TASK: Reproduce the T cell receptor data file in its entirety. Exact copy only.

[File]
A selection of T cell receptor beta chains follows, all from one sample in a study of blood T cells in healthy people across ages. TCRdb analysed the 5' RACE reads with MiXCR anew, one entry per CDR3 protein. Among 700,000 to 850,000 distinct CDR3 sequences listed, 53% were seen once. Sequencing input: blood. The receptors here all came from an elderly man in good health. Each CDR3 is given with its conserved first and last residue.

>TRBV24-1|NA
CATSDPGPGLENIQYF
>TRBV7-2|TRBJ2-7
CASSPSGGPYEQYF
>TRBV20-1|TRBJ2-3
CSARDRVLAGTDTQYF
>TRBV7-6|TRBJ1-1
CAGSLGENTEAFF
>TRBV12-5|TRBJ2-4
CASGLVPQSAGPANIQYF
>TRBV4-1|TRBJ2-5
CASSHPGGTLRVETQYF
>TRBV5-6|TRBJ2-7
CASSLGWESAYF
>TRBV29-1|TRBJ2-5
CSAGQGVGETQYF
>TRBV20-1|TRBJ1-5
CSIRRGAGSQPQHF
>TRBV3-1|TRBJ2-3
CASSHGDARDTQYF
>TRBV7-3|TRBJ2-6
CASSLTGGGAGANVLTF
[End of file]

A selection of T cell receptor beta chains follows, all from one sample in a study of blood T cells in healthy people across ages. TCRdb analysed the 5' RACE reads with MiXCR anew, one entry per CDR3 protein. Among 700,000 to 850,000 distinct CDR3 sequences listed, 53% were seen once. Sequencing input: blood. The receptors here all came from an elderly man in good health. Each CDR3 is given with its conserved first and last residue.

>TRBV24-1|NA
CATSDPGPGLENIQYF
>TRBV7-2|TRBJ2-7
CASSPSGGPYEQYF
>TRBV20-1|TRBJ2-3
CSARDRVLAGTDTQYF
>TRBV7-6|TRBJ1-1
CAGSLGENTEAFF
>TRBV12-5|TRBJ2-4
CASGLVPQSAGPANIQYF
>TRBV4-1|TRBJ2-5
CASSHPGGTLRVETQYF
>TRBV5-6|TRBJ2-7
CASSLGWESAYF
>TRBV29-1|TRBJ2-5
CSAGQGVGETQYF
>TRBV20-1|TRBJ1-5
CSIRRGAGSQPQHF
>TRBV3-1|TRBJ2-3
CASSHGDARDTQYF
>TRBV7-3|TRBJ2-6
CASSLTGGGAGANVLTF